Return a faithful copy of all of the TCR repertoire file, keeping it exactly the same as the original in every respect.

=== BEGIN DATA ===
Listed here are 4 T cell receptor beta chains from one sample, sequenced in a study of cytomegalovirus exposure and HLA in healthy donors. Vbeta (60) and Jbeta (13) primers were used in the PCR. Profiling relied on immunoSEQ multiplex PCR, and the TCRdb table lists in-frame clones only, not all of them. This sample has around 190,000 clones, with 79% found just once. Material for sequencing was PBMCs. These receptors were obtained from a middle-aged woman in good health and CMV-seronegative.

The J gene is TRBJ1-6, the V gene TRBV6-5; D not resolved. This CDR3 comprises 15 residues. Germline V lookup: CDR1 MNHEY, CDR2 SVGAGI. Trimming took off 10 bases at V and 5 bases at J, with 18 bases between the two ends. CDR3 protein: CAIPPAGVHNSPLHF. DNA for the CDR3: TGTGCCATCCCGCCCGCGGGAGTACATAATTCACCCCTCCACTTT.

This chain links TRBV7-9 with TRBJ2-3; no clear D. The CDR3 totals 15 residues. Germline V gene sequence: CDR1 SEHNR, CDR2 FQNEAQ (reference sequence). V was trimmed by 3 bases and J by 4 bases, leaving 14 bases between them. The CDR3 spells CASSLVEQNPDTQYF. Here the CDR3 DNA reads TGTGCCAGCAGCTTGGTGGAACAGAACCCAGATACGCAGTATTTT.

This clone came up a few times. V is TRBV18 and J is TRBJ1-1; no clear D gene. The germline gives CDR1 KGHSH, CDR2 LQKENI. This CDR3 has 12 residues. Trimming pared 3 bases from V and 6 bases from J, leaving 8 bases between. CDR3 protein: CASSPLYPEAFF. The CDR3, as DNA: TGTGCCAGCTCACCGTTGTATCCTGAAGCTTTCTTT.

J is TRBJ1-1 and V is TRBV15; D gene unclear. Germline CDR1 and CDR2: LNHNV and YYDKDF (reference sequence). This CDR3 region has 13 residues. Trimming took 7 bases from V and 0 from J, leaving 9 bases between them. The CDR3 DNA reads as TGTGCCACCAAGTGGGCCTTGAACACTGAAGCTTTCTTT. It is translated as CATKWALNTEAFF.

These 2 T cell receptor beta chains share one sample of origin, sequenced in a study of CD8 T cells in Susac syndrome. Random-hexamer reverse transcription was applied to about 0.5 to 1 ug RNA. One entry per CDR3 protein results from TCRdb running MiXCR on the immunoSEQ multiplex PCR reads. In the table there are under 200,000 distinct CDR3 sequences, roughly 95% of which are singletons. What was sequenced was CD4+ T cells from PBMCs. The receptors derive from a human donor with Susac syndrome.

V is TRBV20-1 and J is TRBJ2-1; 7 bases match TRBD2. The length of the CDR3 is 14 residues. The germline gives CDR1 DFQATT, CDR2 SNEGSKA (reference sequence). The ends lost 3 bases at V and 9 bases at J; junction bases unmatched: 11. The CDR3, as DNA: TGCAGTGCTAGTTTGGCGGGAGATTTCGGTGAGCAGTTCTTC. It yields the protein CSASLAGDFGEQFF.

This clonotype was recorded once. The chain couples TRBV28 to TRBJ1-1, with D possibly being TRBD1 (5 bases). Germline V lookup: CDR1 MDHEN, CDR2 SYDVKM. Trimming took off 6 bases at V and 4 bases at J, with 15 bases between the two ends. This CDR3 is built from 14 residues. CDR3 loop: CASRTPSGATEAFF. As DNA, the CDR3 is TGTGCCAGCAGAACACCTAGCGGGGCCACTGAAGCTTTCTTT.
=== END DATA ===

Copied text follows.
Listed here are 4 T cell receptor beta chains from one sample, sequenced in a study of cytomegalovirus exposure and HLA in healthy donors. Vbeta (60) and Jbeta (13) primers were used in the PCR. Profiling relied on immunoSEQ multiplex PCR, and the TCRdb table lists in-frame clones only, not all of them. This sample has around 190,000 clones, with 79% found just once. Material for sequencing was PBMCs. These receptors were obtained from a middle-aged woman in good health and CMV-seronegative.

The J gene is TRBJ1-6, the V gene TRBV6-5; D not resolved. This CDR3 comprises 15 residues. Germline V lookup: CDR1 MNHEY, CDR2 SVGAGI. Trimming took off 10 bases at V and 5 bases at J, with 18 bases between the two ends. CDR3 protein: CAIPPAGVHNSPLHF. DNA for the CDR3: TGTGCCATCCCGCCCGCGGGAGTACATAATTCACCCCTCCACTTT.

This chain links TRBV7-9 with TRBJ2-3; no clear D. The CDR3 totals 15 residues. Germline V gene sequence: CDR1 SEHNR, CDR2 FQNEAQ (reference sequence). V was trimmed by 3 bases and J by 4 bases, leaving 14 bases between them. The CDR3 spells CASSLVEQNPDTQYF. Here the CDR3 DNA reads TGTGCCAGCAGCTTGGTGGAACAGAACCCAGATACGCAGTATTTT.

This clone came up a few times. V is TRBV18 and J is TRBJ1-1; no clear D gene. The germline gives CDR1 KGHSH, CDR2 LQKENI. This CDR3 has 12 residues. Trimming pared 3 bases from V and 6 bases from J, leaving 8 bases between. CDR3 protein: CASSPLYPEAFF. The CDR3, as DNA: TGTGCCAGCTCACCGTTGTATCCTGAAGCTTTCTTT.

J is TRBJ1-1 and V is TRBV15; D gene unclear. Germline CDR1 and CDR2: LNHNV and YYDKDF (reference sequence). This CDR3 region has 13 residues. Trimming took 7 bases from V and 0 from J, leaving 9 bases between them. The CDR3 DNA reads as TGTGCCACCAAGTGGGCCTTGAACACTGAAGCTTTCTTT. It is translated as CATKWALNTEAFF.

These 2 T cell receptor beta chains share one sample of origin, sequenced in a study of CD8 T cells in Susac syndrome. Random-hexamer reverse transcription was applied to about 0.5 to 1 ug RNA. One entry per CDR3 protein results from TCRdb running MiXCR on the immunoSEQ multiplex PCR reads. In the table there are under 200,000 distinct CDR3 sequences, roughly 95% of which are singletons. What was sequenced was CD4+ T cells from PBMCs. The receptors derive from a human donor with Susac syndrome.

V is TRBV20-1 and J is TRBJ2-1; 7 bases match TRBD2. The length of the CDR3 is 14 residues. The germline gives CDR1 DFQATT, CDR2 SNEGSKA (reference sequence). The ends lost 3 bases at V and 9 bases at J; junction bases unmatched: 11. The CDR3, as DNA: TGCAGTGCTAGTTTGGCGGGAGATTTCGGTGAGCAGTTCTTC. It yields the protein CSASLAGDFGEQFF.

This clonotype was recorded once. The chain couples TRBV28 to TRBJ1-1, with D possibly being TRBD1 (5 bases). Germline V lookup: CDR1 MDHEN, CDR2 SYDVKM. Trimming took off 6 bases at V and 4 bases at J, with 15 bases between the two ends. This CDR3 is built from 14 residues. CDR3 loop: CASRTPSGATEAFF. As DNA, the CDR3 is TGTGCCAGCAGAACACCTAGCGGGGCCACTGAAGCTTTCTTT.